Diversity in attitudes toward farming and patterns of work among farm women: A regional comparison
Source: Agriculture and Human Values, Volume 16, Number 4, December 1999 , pp. 343-354(12)
Abstract:Attention to diversity in women's attitudes toward farming and in women's patterns of farm work activity expands our understanding of the linkage between agrarian structure, regional history, and the behavior and values of individual farm women. We combine several disciplinary and methodological approaches to reveal patterns in work and values in a Southern case and then verify the existence of similar patterns in the Midwest. Two divergent conceptions of women's relationship to farm and marital partnership were found in a Georgia study, the agrarian and the industrial, and we explore how they emerged in the context of the political and economic history of the South. We find these marital models are linked today to different patterns of farm work. We then extend the Georgia analysis to a statewide survey of Ohio farm women, where attitudinal diversity is not as marked, due to the stronger agrarian traditions of the Midwest and its distinct political economy. We find similar patterns, however, in Ohio farm women's work and affirm the validity of Carbert's categorization of Rosenfeld's survey items. Attention to diversity in the work patterns, values, and attitudes of farm women highlights that the term ``traditional'' is a misnomer when applied to Southern women and reinforces the value of multi-disciplinary approaches and regional comparisons.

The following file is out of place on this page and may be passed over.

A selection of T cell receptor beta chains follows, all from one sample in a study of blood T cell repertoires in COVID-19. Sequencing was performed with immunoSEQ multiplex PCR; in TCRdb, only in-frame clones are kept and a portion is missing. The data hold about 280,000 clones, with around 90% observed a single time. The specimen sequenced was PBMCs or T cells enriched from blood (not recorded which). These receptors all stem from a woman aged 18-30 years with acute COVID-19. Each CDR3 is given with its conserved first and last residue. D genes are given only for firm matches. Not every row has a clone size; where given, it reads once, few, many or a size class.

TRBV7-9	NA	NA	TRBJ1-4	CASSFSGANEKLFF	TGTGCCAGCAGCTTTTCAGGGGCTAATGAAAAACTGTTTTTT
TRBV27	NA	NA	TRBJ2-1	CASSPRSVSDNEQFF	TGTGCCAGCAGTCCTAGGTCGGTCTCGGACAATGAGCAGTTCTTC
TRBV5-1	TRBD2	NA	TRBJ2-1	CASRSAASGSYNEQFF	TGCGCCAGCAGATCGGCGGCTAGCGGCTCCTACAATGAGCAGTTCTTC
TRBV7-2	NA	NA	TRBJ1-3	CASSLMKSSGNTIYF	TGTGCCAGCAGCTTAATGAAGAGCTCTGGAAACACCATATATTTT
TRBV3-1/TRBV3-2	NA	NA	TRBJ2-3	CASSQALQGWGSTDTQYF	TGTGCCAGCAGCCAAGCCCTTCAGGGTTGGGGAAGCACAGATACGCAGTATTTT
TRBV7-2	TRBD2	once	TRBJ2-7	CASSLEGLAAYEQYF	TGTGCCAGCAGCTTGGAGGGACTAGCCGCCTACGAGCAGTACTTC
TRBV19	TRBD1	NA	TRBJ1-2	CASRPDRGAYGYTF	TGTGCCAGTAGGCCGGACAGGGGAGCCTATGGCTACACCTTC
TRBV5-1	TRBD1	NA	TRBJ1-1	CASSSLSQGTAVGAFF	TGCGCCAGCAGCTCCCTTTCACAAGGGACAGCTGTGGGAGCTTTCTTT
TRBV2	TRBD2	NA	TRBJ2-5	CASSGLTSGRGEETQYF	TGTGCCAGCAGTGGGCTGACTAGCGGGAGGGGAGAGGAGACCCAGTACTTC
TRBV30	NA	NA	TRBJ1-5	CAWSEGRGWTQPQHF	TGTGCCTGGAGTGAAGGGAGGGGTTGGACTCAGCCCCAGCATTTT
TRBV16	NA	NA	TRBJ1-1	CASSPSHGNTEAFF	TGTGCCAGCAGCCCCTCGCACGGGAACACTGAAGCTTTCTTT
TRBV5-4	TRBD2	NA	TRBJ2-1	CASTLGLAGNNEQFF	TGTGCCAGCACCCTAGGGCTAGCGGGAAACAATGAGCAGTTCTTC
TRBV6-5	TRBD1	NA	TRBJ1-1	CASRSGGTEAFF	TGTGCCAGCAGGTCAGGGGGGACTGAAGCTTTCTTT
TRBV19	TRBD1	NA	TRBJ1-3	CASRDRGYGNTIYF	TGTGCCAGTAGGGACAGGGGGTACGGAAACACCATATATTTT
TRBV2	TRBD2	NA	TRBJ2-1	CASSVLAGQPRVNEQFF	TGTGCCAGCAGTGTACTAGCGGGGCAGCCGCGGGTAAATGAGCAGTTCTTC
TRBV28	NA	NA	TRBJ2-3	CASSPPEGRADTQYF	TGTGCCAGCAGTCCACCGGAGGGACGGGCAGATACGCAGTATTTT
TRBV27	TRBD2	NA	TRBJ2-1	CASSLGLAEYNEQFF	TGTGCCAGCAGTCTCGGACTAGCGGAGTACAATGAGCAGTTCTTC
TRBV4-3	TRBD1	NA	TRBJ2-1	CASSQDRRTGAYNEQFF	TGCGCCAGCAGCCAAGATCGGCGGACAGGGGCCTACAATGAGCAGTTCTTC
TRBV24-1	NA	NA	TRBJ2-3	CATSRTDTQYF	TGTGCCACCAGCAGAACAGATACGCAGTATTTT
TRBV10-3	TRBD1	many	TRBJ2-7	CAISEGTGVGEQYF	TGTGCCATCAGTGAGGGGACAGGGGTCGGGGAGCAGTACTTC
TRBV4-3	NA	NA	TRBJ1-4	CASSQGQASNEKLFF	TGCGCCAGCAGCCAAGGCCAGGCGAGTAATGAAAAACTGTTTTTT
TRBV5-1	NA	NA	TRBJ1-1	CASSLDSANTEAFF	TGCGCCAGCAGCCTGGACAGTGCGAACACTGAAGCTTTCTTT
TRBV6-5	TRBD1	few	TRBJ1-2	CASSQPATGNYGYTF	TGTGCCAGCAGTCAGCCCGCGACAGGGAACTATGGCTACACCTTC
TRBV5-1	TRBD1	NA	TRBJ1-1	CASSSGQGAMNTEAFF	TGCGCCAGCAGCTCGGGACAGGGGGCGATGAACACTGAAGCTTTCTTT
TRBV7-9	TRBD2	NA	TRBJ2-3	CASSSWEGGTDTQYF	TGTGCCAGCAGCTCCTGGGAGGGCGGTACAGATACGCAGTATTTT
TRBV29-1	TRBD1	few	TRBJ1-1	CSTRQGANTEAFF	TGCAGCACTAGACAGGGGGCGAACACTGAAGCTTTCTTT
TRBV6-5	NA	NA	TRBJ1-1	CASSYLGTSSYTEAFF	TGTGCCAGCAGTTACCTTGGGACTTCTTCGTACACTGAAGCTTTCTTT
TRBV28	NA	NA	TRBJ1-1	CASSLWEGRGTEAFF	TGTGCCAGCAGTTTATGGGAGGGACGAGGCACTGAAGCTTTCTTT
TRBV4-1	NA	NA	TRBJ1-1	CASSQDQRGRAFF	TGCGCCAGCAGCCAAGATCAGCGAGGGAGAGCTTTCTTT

Document Type: Regular Paper
Affiliations: 1: Department of Anthropology, Emory University, Atlanta, Georgia, USA; 2: Depts. of Sociology and Geography, Ohio State University, Columbus, Ohio, USA; 3: Department of Sociology, Ohio State University, Columbus, Ohio, USA
Publication date: 1999-12-01